Silicon Roundabout is still London's tech capital

Tech City won't be giving up its title as the capital of London's - and Britain's - tech scene any time soon, according to new research.

Silicon roundabout london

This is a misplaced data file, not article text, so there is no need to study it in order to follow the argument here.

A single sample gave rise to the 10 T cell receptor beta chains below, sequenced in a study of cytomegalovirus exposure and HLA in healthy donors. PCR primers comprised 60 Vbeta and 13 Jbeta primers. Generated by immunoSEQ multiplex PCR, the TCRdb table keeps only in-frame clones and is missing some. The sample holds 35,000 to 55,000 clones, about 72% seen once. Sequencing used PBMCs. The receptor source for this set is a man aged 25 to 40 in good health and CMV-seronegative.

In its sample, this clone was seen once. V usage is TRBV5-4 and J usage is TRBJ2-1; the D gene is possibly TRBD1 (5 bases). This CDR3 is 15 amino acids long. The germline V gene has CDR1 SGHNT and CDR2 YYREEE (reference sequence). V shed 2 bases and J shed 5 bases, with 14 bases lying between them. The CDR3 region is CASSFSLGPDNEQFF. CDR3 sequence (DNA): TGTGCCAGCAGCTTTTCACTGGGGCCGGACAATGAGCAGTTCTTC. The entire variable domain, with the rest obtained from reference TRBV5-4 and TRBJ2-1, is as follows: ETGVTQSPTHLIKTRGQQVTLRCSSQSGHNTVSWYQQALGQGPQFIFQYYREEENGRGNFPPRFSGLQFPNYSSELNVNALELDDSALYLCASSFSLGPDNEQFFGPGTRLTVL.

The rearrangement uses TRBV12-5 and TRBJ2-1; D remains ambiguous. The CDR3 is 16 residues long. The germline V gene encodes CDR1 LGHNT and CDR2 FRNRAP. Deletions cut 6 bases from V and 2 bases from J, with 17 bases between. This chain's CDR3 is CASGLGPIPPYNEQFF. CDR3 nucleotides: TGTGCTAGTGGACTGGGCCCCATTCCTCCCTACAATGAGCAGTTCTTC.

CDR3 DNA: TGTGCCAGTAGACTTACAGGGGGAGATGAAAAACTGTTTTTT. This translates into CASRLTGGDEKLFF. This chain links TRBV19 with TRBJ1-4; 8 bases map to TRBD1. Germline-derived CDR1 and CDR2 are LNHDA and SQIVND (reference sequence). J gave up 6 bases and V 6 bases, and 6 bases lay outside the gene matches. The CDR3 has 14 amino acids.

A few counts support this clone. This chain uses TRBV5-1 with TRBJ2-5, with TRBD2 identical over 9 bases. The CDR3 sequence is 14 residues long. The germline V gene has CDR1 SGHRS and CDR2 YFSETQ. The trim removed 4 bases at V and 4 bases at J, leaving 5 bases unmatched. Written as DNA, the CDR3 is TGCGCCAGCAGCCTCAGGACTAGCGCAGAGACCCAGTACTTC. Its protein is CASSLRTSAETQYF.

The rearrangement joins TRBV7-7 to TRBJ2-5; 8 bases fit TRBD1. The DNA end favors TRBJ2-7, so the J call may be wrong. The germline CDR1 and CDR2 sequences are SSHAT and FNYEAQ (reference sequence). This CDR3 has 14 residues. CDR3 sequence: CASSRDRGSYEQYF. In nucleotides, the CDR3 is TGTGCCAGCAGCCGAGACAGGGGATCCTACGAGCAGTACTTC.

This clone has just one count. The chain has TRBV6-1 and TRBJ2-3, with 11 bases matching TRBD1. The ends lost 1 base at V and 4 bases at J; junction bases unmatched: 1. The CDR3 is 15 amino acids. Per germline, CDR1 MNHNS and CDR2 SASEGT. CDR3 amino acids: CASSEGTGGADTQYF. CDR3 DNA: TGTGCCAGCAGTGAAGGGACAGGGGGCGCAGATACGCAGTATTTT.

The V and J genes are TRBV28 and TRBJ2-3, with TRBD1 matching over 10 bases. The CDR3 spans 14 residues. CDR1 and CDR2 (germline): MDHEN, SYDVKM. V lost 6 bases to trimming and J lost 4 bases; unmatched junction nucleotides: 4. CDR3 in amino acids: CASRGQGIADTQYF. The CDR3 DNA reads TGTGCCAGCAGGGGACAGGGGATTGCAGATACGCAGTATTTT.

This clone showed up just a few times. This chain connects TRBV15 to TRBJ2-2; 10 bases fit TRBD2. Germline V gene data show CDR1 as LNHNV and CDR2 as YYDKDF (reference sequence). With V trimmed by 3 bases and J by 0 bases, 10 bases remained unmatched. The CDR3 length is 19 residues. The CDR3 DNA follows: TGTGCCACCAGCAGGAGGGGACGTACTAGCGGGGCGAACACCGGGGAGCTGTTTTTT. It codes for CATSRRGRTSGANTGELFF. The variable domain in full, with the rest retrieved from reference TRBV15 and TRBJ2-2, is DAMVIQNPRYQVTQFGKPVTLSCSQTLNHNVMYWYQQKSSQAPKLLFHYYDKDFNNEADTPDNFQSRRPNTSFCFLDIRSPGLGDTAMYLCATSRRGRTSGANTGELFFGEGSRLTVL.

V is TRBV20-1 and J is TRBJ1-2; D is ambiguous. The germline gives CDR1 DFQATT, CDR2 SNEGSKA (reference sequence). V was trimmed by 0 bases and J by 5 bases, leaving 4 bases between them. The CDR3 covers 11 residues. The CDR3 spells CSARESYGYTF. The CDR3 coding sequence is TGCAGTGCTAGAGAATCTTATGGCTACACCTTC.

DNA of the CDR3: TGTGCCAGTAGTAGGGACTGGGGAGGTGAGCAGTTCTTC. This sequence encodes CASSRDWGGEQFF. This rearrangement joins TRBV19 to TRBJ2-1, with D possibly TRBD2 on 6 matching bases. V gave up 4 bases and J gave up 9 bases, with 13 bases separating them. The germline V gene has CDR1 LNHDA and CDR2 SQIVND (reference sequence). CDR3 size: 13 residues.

Private and commercial property estate agent Stirling Ackroyd found that there are 3,228 tech firms for every square kilometre in the EC1V postcode, otherwise known as the Silicon Roundabout area. That compares to just 58 tech firms per square kilometre over the rest of the capital.The findings run somewhat counter to anecdotal evidence suggesting that as tech companies have set up shop in the Shoreditch area rents have shot up, forcing many tech businesses to look elsewhere.Figures released by office space rental marketplace Hubble in June showed that 66 per cent of start-ups were searching beyond Tech City, with Shoreditch (home of the technology sector hub) only receiving 34 per cent of all searches.But Stirling Ackroyd's study showed that Silicon Roundabout is 56 times denser with tech companies than the rest of the capital. Similarly, the area is 16 times more densely packed with tech firms than Birmingham's 'Silicon Canal', 17 times more than Brighton's 'Silicon Pier', 20 times more than Brisol's 'Silicon Gorge', 33 times more than Glasgow's 'Silicon Glen' and 73 times more than the famous 'Silicon Fen' area in Cambridge.Beyond the Shoreditch area is a W1 cluster covering High Street, Portland Place and Regent Street, to Charlotte Street and Goodge Street and western Soho. That area has a top density of 1,214 tech firms per square kilometre.There are 39,614 technology companies registered to inner London postcodes in total.The report also revealed that creative companies are clustering in east London, with advertising, public relations, architecture, design, publishing and media businesses populating the EC1V postcode at a density of 1,857 per square kilometre.Andrew Bridges, managing director of Stirling Ackroyd, said, "At the bright heart of Britain's technology industry, there's an entrepreneurial start-up spirit to the Old Street area that's creating its own gravitational force."A new tribe of Londoners have made their home in the East, and this kind of movement develops its own momentum. This is especially true for tech companies. They tend to depend on a small number of highly skilled individuals. They rarely need enormous offices. But they absolutely depend on the warp-speed exchange of ideas."For more news and articles like this, see Re:locate's Enterprise and Technology sections.